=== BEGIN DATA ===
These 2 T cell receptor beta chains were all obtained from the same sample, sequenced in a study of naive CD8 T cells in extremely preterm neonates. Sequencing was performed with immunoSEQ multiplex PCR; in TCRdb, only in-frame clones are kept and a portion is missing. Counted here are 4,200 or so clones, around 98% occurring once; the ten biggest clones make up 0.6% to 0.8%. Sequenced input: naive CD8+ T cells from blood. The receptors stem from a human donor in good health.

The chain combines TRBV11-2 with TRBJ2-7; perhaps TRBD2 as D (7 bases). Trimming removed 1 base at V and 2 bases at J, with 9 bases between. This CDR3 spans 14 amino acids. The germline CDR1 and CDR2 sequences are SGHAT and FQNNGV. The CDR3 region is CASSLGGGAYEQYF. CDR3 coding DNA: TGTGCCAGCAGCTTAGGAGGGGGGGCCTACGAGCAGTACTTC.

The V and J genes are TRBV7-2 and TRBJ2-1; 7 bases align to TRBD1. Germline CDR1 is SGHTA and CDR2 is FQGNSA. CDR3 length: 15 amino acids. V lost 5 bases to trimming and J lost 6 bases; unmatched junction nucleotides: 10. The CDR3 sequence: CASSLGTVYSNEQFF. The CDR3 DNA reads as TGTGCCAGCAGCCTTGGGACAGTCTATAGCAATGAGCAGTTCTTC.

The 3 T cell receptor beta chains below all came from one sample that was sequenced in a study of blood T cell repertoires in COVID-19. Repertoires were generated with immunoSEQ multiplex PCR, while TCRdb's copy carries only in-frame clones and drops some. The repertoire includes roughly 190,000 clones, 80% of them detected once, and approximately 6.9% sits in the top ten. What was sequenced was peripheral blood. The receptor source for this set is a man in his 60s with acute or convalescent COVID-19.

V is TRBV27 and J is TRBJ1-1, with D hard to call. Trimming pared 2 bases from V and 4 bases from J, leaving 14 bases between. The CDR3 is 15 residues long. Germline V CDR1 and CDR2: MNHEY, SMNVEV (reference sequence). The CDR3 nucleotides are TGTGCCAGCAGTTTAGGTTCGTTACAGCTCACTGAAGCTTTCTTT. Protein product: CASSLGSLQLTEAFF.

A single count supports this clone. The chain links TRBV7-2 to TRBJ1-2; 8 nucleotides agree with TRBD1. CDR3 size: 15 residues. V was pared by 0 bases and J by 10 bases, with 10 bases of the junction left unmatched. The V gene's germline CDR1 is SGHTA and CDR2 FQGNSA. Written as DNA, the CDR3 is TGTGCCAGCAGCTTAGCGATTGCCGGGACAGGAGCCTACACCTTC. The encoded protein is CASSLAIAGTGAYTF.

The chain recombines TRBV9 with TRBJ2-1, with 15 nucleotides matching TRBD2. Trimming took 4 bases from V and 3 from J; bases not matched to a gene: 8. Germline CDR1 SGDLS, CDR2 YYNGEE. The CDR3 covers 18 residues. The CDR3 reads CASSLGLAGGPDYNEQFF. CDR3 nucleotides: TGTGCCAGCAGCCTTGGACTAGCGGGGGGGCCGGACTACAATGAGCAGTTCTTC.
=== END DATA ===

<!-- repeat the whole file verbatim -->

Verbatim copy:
These 2 T cell receptor beta chains were all obtained from the same sample, sequenced in a study of naive CD8 T cells in extremely preterm neonates. Sequencing was performed with immunoSEQ multiplex PCR; in TCRdb, only in-frame clones are kept and a portion is missing. Counted here are 4,200 or so clones, around 98% occurring once; the ten biggest clones make up 0.6% to 0.8%. Sequenced input: naive CD8+ T cells from blood. The receptors stem from a human donor in good health.

The chain combines TRBV11-2 with TRBJ2-7; perhaps TRBD2 as D (7 bases). Trimming removed 1 base at V and 2 bases at J, with 9 bases between. This CDR3 spans 14 amino acids. The germline CDR1 and CDR2 sequences are SGHAT and FQNNGV. The CDR3 region is CASSLGGGAYEQYF. CDR3 coding DNA: TGTGCCAGCAGCTTAGGAGGGGGGGCCTACGAGCAGTACTTC.

The V and J genes are TRBV7-2 and TRBJ2-1; 7 bases align to TRBD1. Germline CDR1 is SGHTA and CDR2 is FQGNSA. CDR3 length: 15 amino acids. V lost 5 bases to trimming and J lost 6 bases; unmatched junction nucleotides: 10. The CDR3 sequence: CASSLGTVYSNEQFF. The CDR3 DNA reads as TGTGCCAGCAGCCTTGGGACAGTCTATAGCAATGAGCAGTTCTTC.

The 3 T cell receptor beta chains below all came from one sample that was sequenced in a study of blood T cell repertoires in COVID-19. Repertoires were generated with immunoSEQ multiplex PCR, while TCRdb's copy carries only in-frame clones and drops some. The repertoire includes roughly 190,000 clones, 80% of them detected once, and approximately 6.9% sits in the top ten. What was sequenced was peripheral blood. The receptor source for this set is a man in his 60s with acute or convalescent COVID-19.

V is TRBV27 and J is TRBJ1-1, with D hard to call. Trimming pared 2 bases from V and 4 bases from J, leaving 14 bases between. The CDR3 is 15 residues long. Germline V CDR1 and CDR2: MNHEY, SMNVEV (reference sequence). The CDR3 nucleotides are TGTGCCAGCAGTTTAGGTTCGTTACAGCTCACTGAAGCTTTCTTT. Protein product: CASSLGSLQLTEAFF.

A single count supports this clone. The chain links TRBV7-2 to TRBJ1-2; 8 nucleotides agree with TRBD1. CDR3 size: 15 residues. V was pared by 0 bases and J by 10 bases, with 10 bases of the junction left unmatched. The V gene's germline CDR1 is SGHTA and CDR2 FQGNSA. Written as DNA, the CDR3 is TGTGCCAGCAGCTTAGCGATTGCCGGGACAGGAGCCTACACCTTC. The encoded protein is CASSLAIAGTGAYTF.

The chain recombines TRBV9 with TRBJ2-1, with 15 nucleotides matching TRBD2. Trimming took 4 bases from V and 3 from J; bases not matched to a gene: 8. Germline CDR1 SGDLS, CDR2 YYNGEE. The CDR3 covers 18 residues. The CDR3 reads CASSLGLAGGPDYNEQFF. CDR3 nucleotides: TGTGCCAGCAGCCTTGGACTAGCGGGGGGGCCGGACTACAATGAGCAGTTCTTC.